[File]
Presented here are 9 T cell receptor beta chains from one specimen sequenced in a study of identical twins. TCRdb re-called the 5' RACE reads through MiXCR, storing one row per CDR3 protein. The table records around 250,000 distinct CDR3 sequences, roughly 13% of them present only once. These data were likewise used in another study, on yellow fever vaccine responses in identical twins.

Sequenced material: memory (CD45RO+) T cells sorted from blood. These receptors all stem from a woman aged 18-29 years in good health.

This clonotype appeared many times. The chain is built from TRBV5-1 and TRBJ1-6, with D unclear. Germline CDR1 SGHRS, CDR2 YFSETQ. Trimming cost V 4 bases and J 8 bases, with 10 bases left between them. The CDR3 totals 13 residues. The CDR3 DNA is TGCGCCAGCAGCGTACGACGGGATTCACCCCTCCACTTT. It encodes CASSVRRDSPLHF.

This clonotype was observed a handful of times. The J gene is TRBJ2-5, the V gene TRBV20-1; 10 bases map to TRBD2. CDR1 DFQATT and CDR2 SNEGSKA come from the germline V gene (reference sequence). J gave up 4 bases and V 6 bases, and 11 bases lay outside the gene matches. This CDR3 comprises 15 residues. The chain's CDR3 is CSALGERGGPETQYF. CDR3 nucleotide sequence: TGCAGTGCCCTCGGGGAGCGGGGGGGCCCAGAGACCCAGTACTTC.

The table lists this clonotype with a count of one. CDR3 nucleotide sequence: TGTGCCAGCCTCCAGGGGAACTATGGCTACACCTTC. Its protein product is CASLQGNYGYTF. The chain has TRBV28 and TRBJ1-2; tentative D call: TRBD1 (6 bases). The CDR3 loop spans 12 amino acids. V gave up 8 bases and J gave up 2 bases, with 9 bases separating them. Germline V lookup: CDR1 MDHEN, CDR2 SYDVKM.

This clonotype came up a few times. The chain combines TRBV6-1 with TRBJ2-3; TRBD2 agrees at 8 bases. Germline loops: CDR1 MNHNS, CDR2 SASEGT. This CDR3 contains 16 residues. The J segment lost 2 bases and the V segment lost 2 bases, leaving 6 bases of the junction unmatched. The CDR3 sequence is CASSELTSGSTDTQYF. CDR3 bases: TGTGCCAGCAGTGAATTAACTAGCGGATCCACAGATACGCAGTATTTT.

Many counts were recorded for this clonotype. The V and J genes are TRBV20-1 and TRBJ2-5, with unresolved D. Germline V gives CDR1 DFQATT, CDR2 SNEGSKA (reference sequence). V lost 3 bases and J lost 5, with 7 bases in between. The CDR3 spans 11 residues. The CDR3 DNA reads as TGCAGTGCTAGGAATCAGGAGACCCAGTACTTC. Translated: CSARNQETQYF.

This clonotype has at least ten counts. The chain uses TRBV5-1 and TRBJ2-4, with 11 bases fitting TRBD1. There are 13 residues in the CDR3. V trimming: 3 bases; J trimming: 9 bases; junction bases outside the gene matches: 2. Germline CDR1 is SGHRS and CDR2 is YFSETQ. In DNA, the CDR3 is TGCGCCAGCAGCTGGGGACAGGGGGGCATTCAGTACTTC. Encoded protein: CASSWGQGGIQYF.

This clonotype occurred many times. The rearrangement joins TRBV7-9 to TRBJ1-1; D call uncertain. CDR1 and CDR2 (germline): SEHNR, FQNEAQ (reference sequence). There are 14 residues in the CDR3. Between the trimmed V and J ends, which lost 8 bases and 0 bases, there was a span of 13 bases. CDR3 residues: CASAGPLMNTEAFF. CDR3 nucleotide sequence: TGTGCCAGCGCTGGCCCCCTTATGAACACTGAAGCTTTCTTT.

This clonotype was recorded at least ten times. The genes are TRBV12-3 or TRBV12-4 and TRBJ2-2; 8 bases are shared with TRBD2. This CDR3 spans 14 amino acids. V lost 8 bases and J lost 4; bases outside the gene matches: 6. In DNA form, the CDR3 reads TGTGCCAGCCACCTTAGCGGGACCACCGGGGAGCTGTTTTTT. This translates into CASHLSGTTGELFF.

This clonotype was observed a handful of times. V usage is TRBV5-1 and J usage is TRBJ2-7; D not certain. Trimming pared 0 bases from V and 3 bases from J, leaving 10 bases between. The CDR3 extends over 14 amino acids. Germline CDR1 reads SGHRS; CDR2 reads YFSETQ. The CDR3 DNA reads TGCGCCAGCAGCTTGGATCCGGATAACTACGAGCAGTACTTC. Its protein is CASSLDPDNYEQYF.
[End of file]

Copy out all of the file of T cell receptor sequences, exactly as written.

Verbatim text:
Presented here are 9 T cell receptor beta chains from one specimen sequenced in a study of identical twins. TCRdb re-called the 5' RACE reads through MiXCR, storing one row per CDR3 protein. The table records around 250,000 distinct CDR3 sequences, roughly 13% of them present only once. These data were likewise used in another study, on yellow fever vaccine responses in identical twins.

Sequenced material: memory (CD45RO+) T cells sorted from blood. These receptors all stem from a woman aged 18-29 years in good health.

This clonotype appeared many times. The chain is built from TRBV5-1 and TRBJ1-6, with D unclear. Germline CDR1 SGHRS, CDR2 YFSETQ. Trimming cost V 4 bases and J 8 bases, with 10 bases left between them. The CDR3 totals 13 residues. The CDR3 DNA is TGCGCCAGCAGCGTACGACGGGATTCACCCCTCCACTTT. It encodes CASSVRRDSPLHF.

This clonotype was observed a handful of times. The J gene is TRBJ2-5, the V gene TRBV20-1; 10 bases map to TRBD2. CDR1 DFQATT and CDR2 SNEGSKA come from the germline V gene (reference sequence). J gave up 4 bases and V 6 bases, and 11 bases lay outside the gene matches. This CDR3 comprises 15 residues. The chain's CDR3 is CSALGERGGPETQYF. CDR3 nucleotide sequence: TGCAGTGCCCTCGGGGAGCGGGGGGGCCCAGAGACCCAGTACTTC.

The table lists this clonotype with a count of one. CDR3 nucleotide sequence: TGTGCCAGCCTCCAGGGGAACTATGGCTACACCTTC. Its protein product is CASLQGNYGYTF. The chain has TRBV28 and TRBJ1-2; tentative D call: TRBD1 (6 bases). The CDR3 loop spans 12 amino acids. V gave up 8 bases and J gave up 2 bases, with 9 bases separating them. Germline V lookup: CDR1 MDHEN, CDR2 SYDVKM.

This clonotype came up a few times. The chain combines TRBV6-1 with TRBJ2-3; TRBD2 agrees at 8 bases. Germline loops: CDR1 MNHNS, CDR2 SASEGT. This CDR3 contains 16 residues. The J segment lost 2 bases and the V segment lost 2 bases, leaving 6 bases of the junction unmatched. The CDR3 sequence is CASSELTSGSTDTQYF. CDR3 bases: TGTGCCAGCAGTGAATTAACTAGCGGATCCACAGATACGCAGTATTTT.

Many counts were recorded for this clonotype. The V and J genes are TRBV20-1 and TRBJ2-5, with unresolved D. Germline V gives CDR1 DFQATT, CDR2 SNEGSKA (reference sequence). V lost 3 bases and J lost 5, with 7 bases in between. The CDR3 spans 11 residues. The CDR3 DNA reads as TGCAGTGCTAGGAATCAGGAGACCCAGTACTTC. Translated: CSARNQETQYF.

This clonotype has at least ten counts. The chain uses TRBV5-1 and TRBJ2-4, with 11 bases fitting TRBD1. There are 13 residues in the CDR3. V trimming: 3 bases; J trimming: 9 bases; junction bases outside the gene matches: 2. Germline CDR1 is SGHRS and CDR2 is YFSETQ. In DNA, the CDR3 is TGCGCCAGCAGCTGGGGACAGGGGGGCATTCAGTACTTC. Encoded protein: CASSWGQGGIQYF.

This clonotype occurred many times. The rearrangement joins TRBV7-9 to TRBJ1-1; D call uncertain. CDR1 and CDR2 (germline): SEHNR, FQNEAQ (reference sequence). There are 14 residues in the CDR3. Between the trimmed V and J ends, which lost 8 bases and 0 bases, there was a span of 13 bases. CDR3 residues: CASAGPLMNTEAFF. CDR3 nucleotide sequence: TGTGCCAGCGCTGGCCCCCTTATGAACACTGAAGCTTTCTTT.

This clonotype was recorded at least ten times. The genes are TRBV12-3 or TRBV12-4 and TRBJ2-2; 8 bases are shared with TRBD2. This CDR3 spans 14 amino acids. V lost 8 bases and J lost 4; bases outside the gene matches: 6. In DNA form, the CDR3 reads TGTGCCAGCCACCTTAGCGGGACCACCGGGGAGCTGTTTTTT. This translates into CASHLSGTTGELFF.

This clonotype was observed a handful of times. V usage is TRBV5-1 and J usage is TRBJ2-7; D not certain. Trimming pared 0 bases from V and 3 bases from J, leaving 10 bases between. The CDR3 extends over 14 amino acids. Germline CDR1 reads SGHRS; CDR2 reads YFSETQ. The CDR3 DNA reads TGCGCCAGCAGCTTGGATCCGGATAACTACGAGCAGTACTTC. Its protein is CASSLDPDNYEQYF.